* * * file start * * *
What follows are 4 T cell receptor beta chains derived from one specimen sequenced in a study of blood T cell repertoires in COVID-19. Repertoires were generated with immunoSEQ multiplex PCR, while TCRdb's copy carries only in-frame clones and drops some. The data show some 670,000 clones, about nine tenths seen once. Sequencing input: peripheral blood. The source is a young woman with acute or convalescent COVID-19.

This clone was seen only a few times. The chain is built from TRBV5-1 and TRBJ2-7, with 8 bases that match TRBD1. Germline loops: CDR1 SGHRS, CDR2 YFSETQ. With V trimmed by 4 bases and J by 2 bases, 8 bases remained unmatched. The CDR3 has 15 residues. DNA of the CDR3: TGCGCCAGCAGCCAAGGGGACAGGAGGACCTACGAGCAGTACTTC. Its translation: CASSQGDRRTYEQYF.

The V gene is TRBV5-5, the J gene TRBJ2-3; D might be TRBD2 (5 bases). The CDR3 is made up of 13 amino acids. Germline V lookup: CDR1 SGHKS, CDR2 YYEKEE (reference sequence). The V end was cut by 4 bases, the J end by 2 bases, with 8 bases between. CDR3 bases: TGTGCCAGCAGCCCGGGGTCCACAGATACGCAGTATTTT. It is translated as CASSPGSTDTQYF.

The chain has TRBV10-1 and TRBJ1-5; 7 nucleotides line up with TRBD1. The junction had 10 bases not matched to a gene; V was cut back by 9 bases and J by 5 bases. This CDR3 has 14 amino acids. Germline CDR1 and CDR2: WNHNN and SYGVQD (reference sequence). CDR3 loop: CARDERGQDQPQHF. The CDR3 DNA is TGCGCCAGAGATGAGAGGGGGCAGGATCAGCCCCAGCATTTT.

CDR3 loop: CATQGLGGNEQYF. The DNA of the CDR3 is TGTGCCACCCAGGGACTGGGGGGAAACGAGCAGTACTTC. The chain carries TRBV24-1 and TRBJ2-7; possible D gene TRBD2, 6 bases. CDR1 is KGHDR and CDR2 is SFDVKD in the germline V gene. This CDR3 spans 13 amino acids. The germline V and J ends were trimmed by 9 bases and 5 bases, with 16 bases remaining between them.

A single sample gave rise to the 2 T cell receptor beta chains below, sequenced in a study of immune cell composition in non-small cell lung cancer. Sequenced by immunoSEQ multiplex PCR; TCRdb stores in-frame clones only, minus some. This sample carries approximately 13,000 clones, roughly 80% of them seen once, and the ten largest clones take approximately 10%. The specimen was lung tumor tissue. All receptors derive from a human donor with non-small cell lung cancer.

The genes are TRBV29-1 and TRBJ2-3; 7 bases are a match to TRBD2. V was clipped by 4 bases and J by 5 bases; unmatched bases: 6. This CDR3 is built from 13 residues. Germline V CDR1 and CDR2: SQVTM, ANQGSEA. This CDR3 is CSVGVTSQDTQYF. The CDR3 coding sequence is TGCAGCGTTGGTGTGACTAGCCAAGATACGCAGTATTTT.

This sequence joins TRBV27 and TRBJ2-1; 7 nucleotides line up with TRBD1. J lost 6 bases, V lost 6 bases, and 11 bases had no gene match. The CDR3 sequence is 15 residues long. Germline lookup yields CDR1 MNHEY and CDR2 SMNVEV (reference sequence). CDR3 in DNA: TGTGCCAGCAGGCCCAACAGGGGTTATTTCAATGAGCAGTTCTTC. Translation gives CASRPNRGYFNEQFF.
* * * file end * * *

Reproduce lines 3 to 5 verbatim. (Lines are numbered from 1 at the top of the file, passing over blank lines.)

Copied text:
The V gene is TRBV5-5, the J gene TRBJ2-3; D might be TRBD2 (5 bases). The CDR3 is made up of 13 amino acids. Germline V lookup: CDR1 SGHKS, CDR2 YYEKEE (reference sequence). The V end was cut by 4 bases, the J end by 2 bases, with 8 bases between. CDR3 bases: TGTGCCAGCAGCCCGGGGTCCACAGATACGCAGTATTTT. It is translated as CASSPGSTDTQYF.

The chain has TRBV10-1 and TRBJ1-5; 7 nucleotides line up with TRBD1. The junction had 10 bases not matched to a gene; V was cut back by 9 bases and J by 5 bases. This CDR3 has 14 amino acids. Germline CDR1 and CDR2: WNHNN and SYGVQD (reference sequence). CDR3 loop: CARDERGQDQPQHF. The CDR3 DNA is TGCGCCAGAGATGAGAGGGGGCAGGATCAGCCCCAGCATTTT.

CDR3 loop: CATQGLGGNEQYF. The DNA of the CDR3 is TGTGCCACCCAGGGACTGGGGGGAAACGAGCAGTACTTC. The chain carries TRBV24-1 and TRBJ2-7; possible D gene TRBD2, 6 bases. CDR1 is KGHDR and CDR2 is SFDVKD in the germline V gene. This CDR3 spans 13 amino acids. The germline V and J ends were trimmed by 9 bases and 5 bases, with 16 bases remaining between them.